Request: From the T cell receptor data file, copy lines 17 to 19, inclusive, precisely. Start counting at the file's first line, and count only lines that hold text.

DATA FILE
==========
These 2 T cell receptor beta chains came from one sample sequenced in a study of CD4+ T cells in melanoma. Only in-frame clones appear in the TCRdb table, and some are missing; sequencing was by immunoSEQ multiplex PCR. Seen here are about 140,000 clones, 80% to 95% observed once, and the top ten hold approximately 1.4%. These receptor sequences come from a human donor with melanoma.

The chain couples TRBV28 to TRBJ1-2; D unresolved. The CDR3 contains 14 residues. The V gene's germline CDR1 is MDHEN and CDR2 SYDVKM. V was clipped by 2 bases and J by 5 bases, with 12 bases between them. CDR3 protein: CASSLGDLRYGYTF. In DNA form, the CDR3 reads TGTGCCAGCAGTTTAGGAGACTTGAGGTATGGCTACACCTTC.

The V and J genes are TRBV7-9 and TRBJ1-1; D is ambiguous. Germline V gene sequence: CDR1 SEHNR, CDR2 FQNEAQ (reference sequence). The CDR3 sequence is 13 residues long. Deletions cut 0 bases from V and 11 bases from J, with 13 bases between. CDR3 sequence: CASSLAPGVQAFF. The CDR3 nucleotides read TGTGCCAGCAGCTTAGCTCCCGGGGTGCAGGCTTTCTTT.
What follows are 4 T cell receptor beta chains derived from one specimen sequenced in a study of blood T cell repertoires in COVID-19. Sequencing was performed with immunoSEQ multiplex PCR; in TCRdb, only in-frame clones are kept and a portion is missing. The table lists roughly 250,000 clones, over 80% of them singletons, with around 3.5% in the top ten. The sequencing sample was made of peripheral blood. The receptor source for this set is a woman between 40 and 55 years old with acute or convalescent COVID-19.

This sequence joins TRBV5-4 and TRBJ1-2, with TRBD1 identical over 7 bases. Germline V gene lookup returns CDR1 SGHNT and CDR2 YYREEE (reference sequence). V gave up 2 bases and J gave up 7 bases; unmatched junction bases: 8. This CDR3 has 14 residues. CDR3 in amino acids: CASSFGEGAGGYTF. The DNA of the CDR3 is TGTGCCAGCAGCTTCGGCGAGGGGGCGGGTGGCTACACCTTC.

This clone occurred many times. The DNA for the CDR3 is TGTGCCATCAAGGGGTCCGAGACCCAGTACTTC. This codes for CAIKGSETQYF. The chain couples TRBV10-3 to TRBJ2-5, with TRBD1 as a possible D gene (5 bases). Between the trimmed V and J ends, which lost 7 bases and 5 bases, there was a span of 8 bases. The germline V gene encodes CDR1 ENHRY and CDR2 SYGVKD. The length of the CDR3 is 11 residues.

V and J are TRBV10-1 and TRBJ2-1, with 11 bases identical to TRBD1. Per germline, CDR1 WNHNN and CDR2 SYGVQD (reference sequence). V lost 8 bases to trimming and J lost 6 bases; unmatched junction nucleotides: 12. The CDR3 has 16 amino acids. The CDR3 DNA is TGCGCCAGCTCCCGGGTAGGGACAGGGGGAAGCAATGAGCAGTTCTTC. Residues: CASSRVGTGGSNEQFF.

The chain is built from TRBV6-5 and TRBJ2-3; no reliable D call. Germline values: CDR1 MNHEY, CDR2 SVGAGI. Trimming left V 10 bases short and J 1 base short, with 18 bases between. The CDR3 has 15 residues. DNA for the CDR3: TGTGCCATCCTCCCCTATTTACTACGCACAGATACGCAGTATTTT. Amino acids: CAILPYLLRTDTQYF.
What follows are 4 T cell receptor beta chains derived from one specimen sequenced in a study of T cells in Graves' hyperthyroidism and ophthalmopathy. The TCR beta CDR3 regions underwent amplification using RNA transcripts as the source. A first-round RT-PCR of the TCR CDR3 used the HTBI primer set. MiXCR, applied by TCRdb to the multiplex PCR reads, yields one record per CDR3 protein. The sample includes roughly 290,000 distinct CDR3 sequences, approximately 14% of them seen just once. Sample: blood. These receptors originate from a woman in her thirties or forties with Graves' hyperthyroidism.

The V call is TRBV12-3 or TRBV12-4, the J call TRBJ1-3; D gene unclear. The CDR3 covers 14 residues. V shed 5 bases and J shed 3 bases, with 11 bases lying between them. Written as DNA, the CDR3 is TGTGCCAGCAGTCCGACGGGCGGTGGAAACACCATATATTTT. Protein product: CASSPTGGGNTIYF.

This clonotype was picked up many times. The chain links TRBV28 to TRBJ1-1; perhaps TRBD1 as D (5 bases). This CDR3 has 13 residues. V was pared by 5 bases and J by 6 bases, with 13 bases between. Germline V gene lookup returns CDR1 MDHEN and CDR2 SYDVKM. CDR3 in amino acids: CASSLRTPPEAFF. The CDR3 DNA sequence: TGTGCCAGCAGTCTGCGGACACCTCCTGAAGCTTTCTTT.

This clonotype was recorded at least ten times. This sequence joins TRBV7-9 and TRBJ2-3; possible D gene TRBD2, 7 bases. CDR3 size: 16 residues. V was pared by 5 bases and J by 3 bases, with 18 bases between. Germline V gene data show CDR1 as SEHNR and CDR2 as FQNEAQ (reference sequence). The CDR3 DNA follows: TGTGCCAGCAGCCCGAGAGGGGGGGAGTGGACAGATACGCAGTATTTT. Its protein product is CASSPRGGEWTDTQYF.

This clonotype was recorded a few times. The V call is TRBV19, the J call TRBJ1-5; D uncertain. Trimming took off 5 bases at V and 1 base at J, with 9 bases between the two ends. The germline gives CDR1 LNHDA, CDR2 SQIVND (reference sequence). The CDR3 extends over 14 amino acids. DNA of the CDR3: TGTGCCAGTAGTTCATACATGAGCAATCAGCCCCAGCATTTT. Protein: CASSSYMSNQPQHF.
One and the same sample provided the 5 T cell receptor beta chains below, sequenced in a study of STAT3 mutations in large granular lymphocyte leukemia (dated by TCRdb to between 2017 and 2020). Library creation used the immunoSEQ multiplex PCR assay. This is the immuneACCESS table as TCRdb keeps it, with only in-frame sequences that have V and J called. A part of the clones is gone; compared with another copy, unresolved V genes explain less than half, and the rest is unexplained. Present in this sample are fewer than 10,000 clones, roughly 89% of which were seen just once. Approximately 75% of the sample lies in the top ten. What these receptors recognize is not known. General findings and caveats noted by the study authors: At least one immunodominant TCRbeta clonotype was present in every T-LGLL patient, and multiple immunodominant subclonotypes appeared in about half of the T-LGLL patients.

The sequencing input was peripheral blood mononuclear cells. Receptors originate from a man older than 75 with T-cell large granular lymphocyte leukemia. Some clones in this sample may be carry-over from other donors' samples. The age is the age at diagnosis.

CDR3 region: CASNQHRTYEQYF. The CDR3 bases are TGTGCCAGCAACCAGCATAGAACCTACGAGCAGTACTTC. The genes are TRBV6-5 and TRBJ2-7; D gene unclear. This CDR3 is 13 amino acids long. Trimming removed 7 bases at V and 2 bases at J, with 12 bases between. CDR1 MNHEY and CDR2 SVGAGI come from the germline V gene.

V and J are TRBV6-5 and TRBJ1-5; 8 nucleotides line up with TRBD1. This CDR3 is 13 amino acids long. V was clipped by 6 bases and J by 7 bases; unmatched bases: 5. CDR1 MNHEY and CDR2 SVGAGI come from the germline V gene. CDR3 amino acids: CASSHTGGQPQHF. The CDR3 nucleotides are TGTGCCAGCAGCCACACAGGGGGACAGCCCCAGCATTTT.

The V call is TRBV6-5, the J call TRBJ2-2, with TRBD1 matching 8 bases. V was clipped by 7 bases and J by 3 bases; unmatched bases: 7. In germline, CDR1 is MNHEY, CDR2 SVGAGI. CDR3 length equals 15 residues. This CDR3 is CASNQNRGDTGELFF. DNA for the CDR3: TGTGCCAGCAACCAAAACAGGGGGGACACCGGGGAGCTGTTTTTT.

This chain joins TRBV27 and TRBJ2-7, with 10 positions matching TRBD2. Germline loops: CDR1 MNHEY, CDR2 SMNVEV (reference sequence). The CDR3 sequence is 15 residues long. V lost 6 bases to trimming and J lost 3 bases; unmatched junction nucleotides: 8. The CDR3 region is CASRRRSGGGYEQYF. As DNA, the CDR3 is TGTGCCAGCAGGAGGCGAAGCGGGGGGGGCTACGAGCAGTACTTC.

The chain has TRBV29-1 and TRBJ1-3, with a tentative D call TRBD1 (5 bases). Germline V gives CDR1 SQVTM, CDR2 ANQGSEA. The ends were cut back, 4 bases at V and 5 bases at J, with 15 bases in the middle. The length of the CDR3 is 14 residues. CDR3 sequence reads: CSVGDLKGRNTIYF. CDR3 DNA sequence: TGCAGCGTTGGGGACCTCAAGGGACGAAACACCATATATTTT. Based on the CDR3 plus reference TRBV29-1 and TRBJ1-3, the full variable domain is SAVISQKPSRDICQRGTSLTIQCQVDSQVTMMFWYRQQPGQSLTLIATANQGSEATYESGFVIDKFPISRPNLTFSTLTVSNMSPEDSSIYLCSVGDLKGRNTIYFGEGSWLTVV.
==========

V and J are TRBV6-5 and TRBJ1-5; 8 nucleotides line up with TRBD1. This CDR3 is 13 amino acids long. V was clipped by 6 bases and J by 7 bases; unmatched bases: 5. CDR1 MNHEY and CDR2 SVGAGI come from the germline V gene. CDR3 amino acids: CASSHTGGQPQHF. The CDR3 nucleotides are TGTGCCAGCAGCCACACAGGGGGACAGCCCCAGCATTTT.

The V call is TRBV6-5, the J call TRBJ2-2, with TRBD1 matching 8 bases. V was clipped by 7 bases and J by 3 bases; unmatched bases: 7. In germline, CDR1 is MNHEY, CDR2 SVGAGI. CDR3 length equals 15 residues. This CDR3 is CASNQNRGDTGELFF. DNA for the CDR3: TGTGCCAGCAACCAAAACAGGGGGGACACCGGGGAGCTGTTTTTT.

This chain joins TRBV27 and TRBJ2-7, with 10 positions matching TRBD2. Germline loops: CDR1 MNHEY, CDR2 SMNVEV (reference sequence). The CDR3 sequence is 15 residues long. V lost 6 bases to trimming and J lost 3 bases; unmatched junction nucleotides: 8. The CDR3 region is CASRRRSGGGYEQYF. As DNA, the CDR3 is TGTGCCAGCAGGAGGCGAAGCGGGGGGGGCTACGAGCAGTACTTC.